Writer in Progress: Reviews in Pop Culture

A Review of American Gods…

The television series American Gods, first originated from Neil Gaiman’s books before finding success in television. Upon first hearing of the series, I was excited. Firstly because I love fantasy. Anything supernatural or otherworldly captures my interest quite easily. Secondly, it focuses on mythology and incorporates all kinds of myths and gods from various cultures. I find it difficult to encounter a type of tale like this one that draw from so many different sources for one, singular story. However, despite my initial impression of the show based on it’s title and description, the show itself threw me for a loop. As I expect it did for a great many people who hadn’t first read the book.

When I finally watched the trailer, I was initially caught off guard by how vulgar this series can be. Do not misunderstand me when I say this. I am just as much a fan of Game of Thrones as the next person. It just simply was not what I was expecting in this show. The swearing? Not a problem, but the incorporation of blood was a very dramatic and often disturbing, element of the show. However, while it was over exaggerated, for the purpose of film/television, this added an artistic element. Yes that may sound pretty strange to think of blood and gore as being “artistic”. But let us consider how exactly the blood is used.

Within the first episode, the newly released prisoner named Shadow, is beaten up by the faceless men of the god of technology. Then he is saved by a mysterious being who causes a giant bloodbath. I recall blood practically raining in that scene. Yet was it the same quality of gore as a 80’s or 90’s low budget slasher film? M​ost definitely not. The blood actually made the scene more dramatic and as I have said previously, artful.

A​nother element of the show I would like to consider would be the characters themselves. The gods to be more specific. Within all the Marvel films I have seen I found that it was fairly easy to determine a good character from a bad character (with the exception of Loki of course because really, who knows what he is thinking). They typically have rather clear morals of what is good and bad. More importantly, these morals are revealed to us quite clearly. Within American Gods, it is difficult to determine whose side we are supposed to be on. The lines of good and bad are blurred.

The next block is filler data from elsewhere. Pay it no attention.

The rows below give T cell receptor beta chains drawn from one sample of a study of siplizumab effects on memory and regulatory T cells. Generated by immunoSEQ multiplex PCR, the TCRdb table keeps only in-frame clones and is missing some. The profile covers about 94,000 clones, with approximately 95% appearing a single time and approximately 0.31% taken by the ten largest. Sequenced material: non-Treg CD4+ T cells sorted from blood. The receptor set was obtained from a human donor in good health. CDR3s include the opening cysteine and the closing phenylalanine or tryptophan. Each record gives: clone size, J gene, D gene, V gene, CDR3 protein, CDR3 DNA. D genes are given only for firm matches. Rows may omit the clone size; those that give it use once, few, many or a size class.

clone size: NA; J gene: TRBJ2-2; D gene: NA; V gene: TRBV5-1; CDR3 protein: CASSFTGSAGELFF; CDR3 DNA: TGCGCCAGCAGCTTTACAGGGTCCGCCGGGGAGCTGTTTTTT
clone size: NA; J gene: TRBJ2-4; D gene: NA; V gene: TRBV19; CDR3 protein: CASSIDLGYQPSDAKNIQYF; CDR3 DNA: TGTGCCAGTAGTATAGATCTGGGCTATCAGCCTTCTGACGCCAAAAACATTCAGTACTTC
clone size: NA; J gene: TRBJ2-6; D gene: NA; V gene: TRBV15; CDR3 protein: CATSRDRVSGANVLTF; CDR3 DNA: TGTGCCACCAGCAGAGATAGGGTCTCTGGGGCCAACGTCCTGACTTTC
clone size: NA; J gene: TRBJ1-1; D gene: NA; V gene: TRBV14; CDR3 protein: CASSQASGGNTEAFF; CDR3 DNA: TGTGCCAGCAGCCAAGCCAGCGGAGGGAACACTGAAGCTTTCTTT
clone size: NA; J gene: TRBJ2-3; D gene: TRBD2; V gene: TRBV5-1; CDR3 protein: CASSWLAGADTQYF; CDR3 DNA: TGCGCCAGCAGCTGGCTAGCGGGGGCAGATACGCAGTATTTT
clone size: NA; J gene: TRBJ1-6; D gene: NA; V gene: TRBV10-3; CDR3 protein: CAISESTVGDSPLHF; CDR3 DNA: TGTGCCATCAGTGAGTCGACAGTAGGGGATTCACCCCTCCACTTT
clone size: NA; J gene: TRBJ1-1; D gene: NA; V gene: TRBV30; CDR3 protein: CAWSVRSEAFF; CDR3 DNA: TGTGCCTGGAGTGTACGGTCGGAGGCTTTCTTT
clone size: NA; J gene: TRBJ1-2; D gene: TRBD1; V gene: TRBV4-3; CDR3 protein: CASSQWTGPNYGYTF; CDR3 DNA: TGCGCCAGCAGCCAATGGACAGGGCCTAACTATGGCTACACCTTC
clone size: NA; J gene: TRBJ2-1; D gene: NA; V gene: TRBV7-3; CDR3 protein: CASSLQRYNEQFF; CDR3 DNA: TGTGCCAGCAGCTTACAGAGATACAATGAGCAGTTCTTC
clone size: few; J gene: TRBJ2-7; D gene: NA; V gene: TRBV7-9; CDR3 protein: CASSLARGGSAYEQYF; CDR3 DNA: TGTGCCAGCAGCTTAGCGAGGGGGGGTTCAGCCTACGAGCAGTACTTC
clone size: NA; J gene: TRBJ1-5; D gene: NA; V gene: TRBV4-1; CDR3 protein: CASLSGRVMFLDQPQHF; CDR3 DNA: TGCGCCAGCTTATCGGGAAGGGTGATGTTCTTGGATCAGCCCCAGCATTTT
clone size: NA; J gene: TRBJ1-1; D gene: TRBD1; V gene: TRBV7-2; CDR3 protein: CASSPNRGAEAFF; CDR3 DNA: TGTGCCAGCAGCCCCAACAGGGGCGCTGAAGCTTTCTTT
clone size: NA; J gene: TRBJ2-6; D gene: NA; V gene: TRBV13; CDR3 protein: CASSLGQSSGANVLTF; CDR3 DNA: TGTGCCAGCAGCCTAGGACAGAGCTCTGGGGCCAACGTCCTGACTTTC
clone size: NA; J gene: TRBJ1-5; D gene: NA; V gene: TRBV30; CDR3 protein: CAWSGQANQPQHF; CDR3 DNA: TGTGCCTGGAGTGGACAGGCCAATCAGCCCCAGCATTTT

Is Wednesday a good god?

Are Shadow Moon and Laura Moon good people?

Is anyone in this series truly innocent of selfish motives or sin?

I ​believe that is for the viewer to decide.


Gaiman, Neil. American gods: a novel. Turtleback Books, 2017.

Fuller, Bryan, director. American gods. Stars, 2017.

Trailer Link:


A review of “The Bear and The Nightingale” by Katherine Arden…

The first book in the series by Katherine Arden takes hold of its readers and carries them away on a truly inspirational journey. The young Vasilisa grows up in her fathers village listening to the stories her nurse tells her family. They are tales of Russian folklore with ancient gods that walk the winter woods, tend to fires, and protect the household. With the arrival of one priest however, their belief system becomes altered. They are encouraged to honour Christianity as their sole belief and leave behind the household “demons” as they are called.

The concept of belief is a powerful one in this book. The creatures of the household that so few are able to see, were called upon long ago from the need for something to believe in. They were willed to existence by necessity and the less offerings they receive, the weaker they become. Even the frost demon himself, the king of winter, otherwise known as Death, was created. He says this to Vasya claiming he was born from the minds of those who believe. They wanted to believe that when they or their loved ones die, they are led peacefully into the afterlife.

Another overlying theme that is present in this book is magic. Vasyla struggles with acceptance in her community because they believe she is a witch. However, when examining her actions throughout the book, it can be found that she was simply more attentive and determined than most. She learned how to ride tackless which may seem shocking to those in the story. But it is indeed possible in real life, it takes trust and experience between the horse and rider. Vasyla possesses a rare gift with these beautiful creatures that only a “man” would be congratulated for in this time period. Overall, was her gift really magic? No. Magic was not involved in her learning to ride (with the exception of her enhanced ability to communicate with the creatures which the villagers did not know about anyway).

Fear was also a prominent theme within Arden’s book. It appeared as a weakness that brought its victims closer to death. In this story, fear attracts evil because without someone fearing them, they lose some of their power. The priest was a figure who was inhabited wholly (holy aha) by fear. The goddess of the lake was attracted to this fear and planned on eating him before Vasyla saved him. He as a character, brought fear with him into the village. Spreading it amongst the people so that they too felt that pain. The more fearful they grew, the more susceptible to great evil they became.

Arden, Katherine. The Bear and the Nightingale: a novel. Del Rey, 2017.

Marina G.C.·
4 min
3 cards

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